EIP-7723: Network Upgrade Inclusion Stages

Discussion for Add EIP: Network Upgrade Inclusion Stages by timbeiko · Pull Request #8662 · ethereum/EIPs · GitHub

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client developers

Client developers isn’t a defined term. (I’m not a core dev :smile:)

There is a mix of client developers, client teams and implementation teams. We should standardize on a single term e.g. client team, so when decision making is referred to client teams refers to multiple teams.

Proposed for Inclusion

The pull request SHOULD be merged in a timely fashion by the Upgrade Meta EIP author.

There is no explicit gate keeping mentioned. To avoid spam proposals we should add something which allows the Upgrade Meta EIP author to not merge unreasonable EIP proposals. e.g. “Reasonable pull requests SHOULD be merged in a timely fashion…”
Otherwise the Upgrade Meta EIP could have lots of spam such as changing the gas token to the latest meme token.

We may want to have multiple Upgrade Meta EIP authors to make this a quick process. to get PFId, but the flip side is some gate keeping is required.

Considered for Inclusion

Scheduled for Inclusion

I thought the proposed intent of the new CFI status was that a single client team could make an EIP CFId but rough consensus was required for SFI.

I assume intentionally the how (rough consensus) and where (All Core Devs or async in a public forum) of the decision making process isn’t specified in this EIP.

There should be a path to remove an EIP from CFI & SFI.
“An EIP MAY be removed from Considered for Inclusion if client teams are generally against including the EIP in the network upgrade.”

“An EIP MAY be removed from Scheduled for Inclusion if client teams decide to no longer work on an EIP as part of the network upgrade.”

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Thanks for the feedback!

I’ve gone back and forth on single vs. multiple terms here, and opted for multiple to highlight that there isn’t really a single “body” involved. Client developers includes ppl who aren’t necessarily part of the core client team, and “implementation teams” includes things like testing/devops/etc.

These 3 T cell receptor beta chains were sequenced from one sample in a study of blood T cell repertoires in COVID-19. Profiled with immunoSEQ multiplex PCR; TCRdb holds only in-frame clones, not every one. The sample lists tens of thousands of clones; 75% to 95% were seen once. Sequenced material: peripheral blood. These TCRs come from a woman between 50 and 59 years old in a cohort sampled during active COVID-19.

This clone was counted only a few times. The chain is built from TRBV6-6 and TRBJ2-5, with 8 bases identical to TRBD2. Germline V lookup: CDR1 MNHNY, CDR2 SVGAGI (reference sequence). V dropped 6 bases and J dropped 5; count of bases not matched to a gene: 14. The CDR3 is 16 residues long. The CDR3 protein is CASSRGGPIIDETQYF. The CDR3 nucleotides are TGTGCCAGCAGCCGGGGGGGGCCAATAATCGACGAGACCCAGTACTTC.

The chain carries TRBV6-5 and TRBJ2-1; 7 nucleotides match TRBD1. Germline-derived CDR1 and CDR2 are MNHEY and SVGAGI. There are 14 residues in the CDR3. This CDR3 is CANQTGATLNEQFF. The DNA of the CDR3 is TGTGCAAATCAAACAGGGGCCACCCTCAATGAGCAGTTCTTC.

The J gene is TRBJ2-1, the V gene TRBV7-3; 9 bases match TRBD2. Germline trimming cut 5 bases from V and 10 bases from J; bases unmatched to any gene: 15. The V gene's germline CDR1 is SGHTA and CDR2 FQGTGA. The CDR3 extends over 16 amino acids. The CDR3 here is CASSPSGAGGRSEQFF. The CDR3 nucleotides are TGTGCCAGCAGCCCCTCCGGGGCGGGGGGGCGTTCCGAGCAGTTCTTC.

To avoid spam proposals we should add something which allows the Upgrade Meta EIP author to not merge unreasonable EIP proposals. e.g. “Reasonable pull requests SHOULD be merged in a timely fashion…”

Good point. Will update!

We didn’t explicitly agree to that yet, so I’d rather have the EIP be “vague but true” than “precise but false” :smile: Will update if that changes.

There should be a path to remove an EIP from CFI & SFI.

Good point. I’ll also make it more explicit that this happens by default at each upgrade.

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@timbeiko

Scheduled for Inclusion

When client developers decide to work on an EIP as part of a network upgrade,

Minor quibble. Using the term client developers as the gate for SFI implies that only 2 client developers (potentially independent) are required to SFI an EIP. So an EIP could be forced in, but there is protection against this as there is now a removal path that the EIP could be removed if client teams are generally against.

Otherwise LGTM.

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Copying over feedback by @dapplion on the PR:

I am not sure we need 3 states. Status CFI and SFI sound confusing. If an EIP is CFI should clients implement it already or not? If not, what’s the point of this status? Also, historically clients have implemented EIPs at different times depending on their priorities, regardless of overall consensus.

I assume all EIPs in existence are meant to be included eventually, so all EIPs are automatically Proposed for Inclusion. Following the proposed work-flow of doing PRs against the meta-EIP, the existence of this PR already shows intent for the EIP to be scheduled.

Why not have a single list: Scheduled for Inclusion? Consider the following flow:

  • EIP is drafted
  • EIP champion opens PR to the meta-EIP (= shows intent to be scheduled)
  • Client developers, community members, and affected stakeholders can signal positive intent on the PR / forum
  • Once rough consensus forms for inclusion, the PR is merged. At this point the EIP is expected to be implemented by clients

We already have 3 “statuses”: people do propose the EIPs (e.g. here), and we use CFI & Included in Meta EIPs. The goal of this EIP is to make the first “implicit” status explicit, and have the nomenclature reflect that it is possible for Included EIPs to be removed from forks before they ship.

If an EIP is CFI should clients implement it already or not? If not, what’s the point of this status?

Historically, CFI meant some clients started implementations but it was not mandatory for all teams to do so (which is what happens at Included). The point of the status is to highlight which of the many proposed EIPs will possibly end up in the devnets/fork. The original intent was to mirror Concept ACK in Bitcoin.

I assume all EIPs in existence are meant to be included eventually, so all EIPs are automatically Proposed for Inclusion.